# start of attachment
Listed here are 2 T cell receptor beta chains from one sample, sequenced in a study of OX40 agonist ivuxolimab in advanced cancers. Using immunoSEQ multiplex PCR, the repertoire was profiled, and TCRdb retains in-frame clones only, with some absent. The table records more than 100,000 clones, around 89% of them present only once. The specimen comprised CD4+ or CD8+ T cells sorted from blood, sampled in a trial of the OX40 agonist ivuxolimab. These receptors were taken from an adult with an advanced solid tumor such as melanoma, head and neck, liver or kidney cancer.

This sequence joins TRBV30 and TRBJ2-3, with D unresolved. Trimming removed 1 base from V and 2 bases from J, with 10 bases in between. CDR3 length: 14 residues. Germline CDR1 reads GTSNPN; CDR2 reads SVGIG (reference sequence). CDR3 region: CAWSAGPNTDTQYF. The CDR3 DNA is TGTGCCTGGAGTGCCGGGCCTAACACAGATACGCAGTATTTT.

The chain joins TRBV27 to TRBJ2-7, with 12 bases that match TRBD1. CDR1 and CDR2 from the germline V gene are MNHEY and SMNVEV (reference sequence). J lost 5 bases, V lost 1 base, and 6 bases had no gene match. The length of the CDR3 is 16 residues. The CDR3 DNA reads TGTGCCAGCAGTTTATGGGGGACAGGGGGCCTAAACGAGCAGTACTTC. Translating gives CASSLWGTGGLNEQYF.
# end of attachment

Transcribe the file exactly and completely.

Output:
Listed here are 2 T cell receptor beta chains from one sample, sequenced in a study of OX40 agonist ivuxolimab in advanced cancers. Using immunoSEQ multiplex PCR, the repertoire was profiled, and TCRdb retains in-frame clones only, with some absent. The table records more than 100,000 clones, around 89% of them present only once. The specimen comprised CD4+ or CD8+ T cells sorted from blood, sampled in a trial of the OX40 agonist ivuxolimab. These receptors were taken from an adult with an advanced solid tumor such as melanoma, head and neck, liver or kidney cancer.

This sequence joins TRBV30 and TRBJ2-3, with D unresolved. Trimming removed 1 base from V and 2 bases from J, with 10 bases in between. CDR3 length: 14 residues. Germline CDR1 reads GTSNPN; CDR2 reads SVGIG (reference sequence). CDR3 region: CAWSAGPNTDTQYF. The CDR3 DNA is TGTGCCTGGAGTGCCGGGCCTAACACAGATACGCAGTATTTT.

The chain joins TRBV27 to TRBJ2-7, with 12 bases that match TRBD1. CDR1 and CDR2 from the germline V gene are MNHEY and SMNVEV (reference sequence). J lost 5 bases, V lost 1 base, and 6 bases had no gene match. The length of the CDR3 is 16 residues. The CDR3 DNA reads TGTGCCAGCAGTTTATGGGGGACAGGGGGCCTAAACGAGCAGTACTTC. Translating gives CASSLWGTGGLNEQYF.